I am a member of the second group of artists who were brought up as abstract paintes and became figurative ones. There are differences between the generations. The first generation, made up of the Jane Street group in New York, and the Bay Area painters in San Francisco, were profoundly influenced by Hans Hofmann, who taught both in the village, and on Cape Cod, and at Berkeley. In their figuration, they continued a good deal of their earlier practice as abstract painters. The Jane Street group, was also directly influenced by Jean Helion, whom they met in New York, just as he was turning from abstraction to figuration. The California painters, tried to remain as close to their procedures as abstract painters when they painted from the motif, as possible. In fact they had the problem of sky hooks!. In abstract painting, anywhere you need a shape you can put one. In figurative painting you need to get your shapes out of the motif. Diebenkorn had a hard time with that, and several of his early, major figurative paintings have sky-hooks in them. Shapes which have no meaning, except that, for pictorial reasons, the painting needed them.
Ultimately, James Weeks was the Bay area artist who was most fond of the motif and capable with working from it. One major difference between the bay area painters and the Jane Street group was that they were all, at one time Abstract expressionists. The Jane Street group as articulated by Leland Bell were always against AE.
Like the Jane Street painters I also studied with Hofmann, and I found his influence as a teacher wholly helpful, supportive and inspiring. However, when I studied with him, a few years after Nell Blaine, Hyde Solomon, Leland Bell, Louisa Matthisdottir did, he was already a full fledged AE himself. Another difference was that my teachers at Brooklyn College,as a group, were a more powerful influence on me than Hofmann, himnself. The painting faculty at Brooklyn, when I went there consisted of Ad Reinhardt, Burgoyne Diller, Jimmy Ernst, Alfred Russell, Stanley William Hayter, Mark Rothko, and the chairman of the department, Robert J. Wolff. At the time they were all abstract pasinters, and all but Jimmy, AE. The two policies I became aware of were that they would be gentle with students in class, and pile on the ones who self identified by doing a lot more work than absolutely nrecessary. The "piling on" was not mean but helpful, encouraging, and inspiring. It amounted to a group crit. from the batch of them, whenever you brought in a batch of work from outside. They would disagree, but not argue. They would present different viewpoints of what you had brought in. It was inspiring, The one , sometimes mean character, Alfred Russell was also the most inspiring teacher. He might say some mean things, but he offered the most interesting and useful criticisms, and was very well liked by the students despiter his occasional nastiness. I remember him as the very best.
I think I have mentioned "The idea level" as being a phrase which was bruited about. It implied something else which I had not mentioned. Any and every kind of forming was open to us. We were not historically bound to a specific style nor period. Once we were on the "idea level" any style was OK. If we were thinking about meaning, as we worked, or as part of the process of work, we were on the highest level. AE had devalued the specific formal means of our predecessors, not only AE itself, but earlier abstraction. So when we worked from the motif, while we might use the logic which we first saw in Matisse and the Cubists, we did not have to use their means. There were later and more informal ways of structuring a canvas, but there also were earlier ways. Gris, for example did synthetic cubist analyses of Cezanne and Corot portraits before he began his synthetic cubist work. When we worked, we might just as easily try working with undiluted Corot as with Gris. This was a major difference between us and the Jane Street and Bay area artists. We did not necessarily use cubist devices, fauve methods, or abstract 20th century construction in our pictorial process. To me, it made no difference. I loved the work of many of the Jane Street group [Kresch, Bell, Matthiasdottir], and got along with them easily. But I also did not need Derain as a forerunner, so I loved those paintings of his which spoke to me, and overlooked the ones that didn't.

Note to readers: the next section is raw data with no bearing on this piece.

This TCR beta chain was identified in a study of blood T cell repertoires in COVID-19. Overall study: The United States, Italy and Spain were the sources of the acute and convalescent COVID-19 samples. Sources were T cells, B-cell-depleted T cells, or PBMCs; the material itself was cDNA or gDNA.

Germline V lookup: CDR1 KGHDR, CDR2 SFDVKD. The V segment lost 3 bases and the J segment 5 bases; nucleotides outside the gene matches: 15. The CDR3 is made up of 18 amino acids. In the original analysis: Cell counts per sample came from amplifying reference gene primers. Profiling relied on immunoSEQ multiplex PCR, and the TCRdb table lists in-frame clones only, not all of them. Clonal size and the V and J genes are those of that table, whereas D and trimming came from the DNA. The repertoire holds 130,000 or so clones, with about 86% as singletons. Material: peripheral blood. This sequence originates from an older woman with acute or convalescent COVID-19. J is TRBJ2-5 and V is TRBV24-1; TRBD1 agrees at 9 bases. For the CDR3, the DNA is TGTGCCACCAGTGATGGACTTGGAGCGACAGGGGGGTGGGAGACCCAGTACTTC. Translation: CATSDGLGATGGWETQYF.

We agreed on Balthus, whom I had discovered in 1956 [with Alfred Russell's help] and had enjoyed ever since. But I did not find his work a blueprint for mine. I remained most taken with Paul Klee of all modernists, even though I could not figure out what I could use of his. I was simultaneously very enthusiastic about American folk arft and Japanese art. Eventually Balthus helped show me what I might do with them both. But I still have not done much with Japanese art.
But my work, and the work of my friends and students who did not have Leland as a teacher, tends to be done in styles which do not necessarily conform to modern masters' styles. None of us have any idea that specific styles are better or worse. The content of the work is most important. How the style relates to the subject and how it hits the viewer. What conceptual complexity is presented by the work is very important. Interestingly, Bell fulfills all of these requirements himself, in one way. The late figures have a wonderful quality which seems to me to connect them with Romanesque pictorial conventions, as well as with the precise human anatomy, in a shape or on a brushstroke. But his way is only one of many possible ways of working.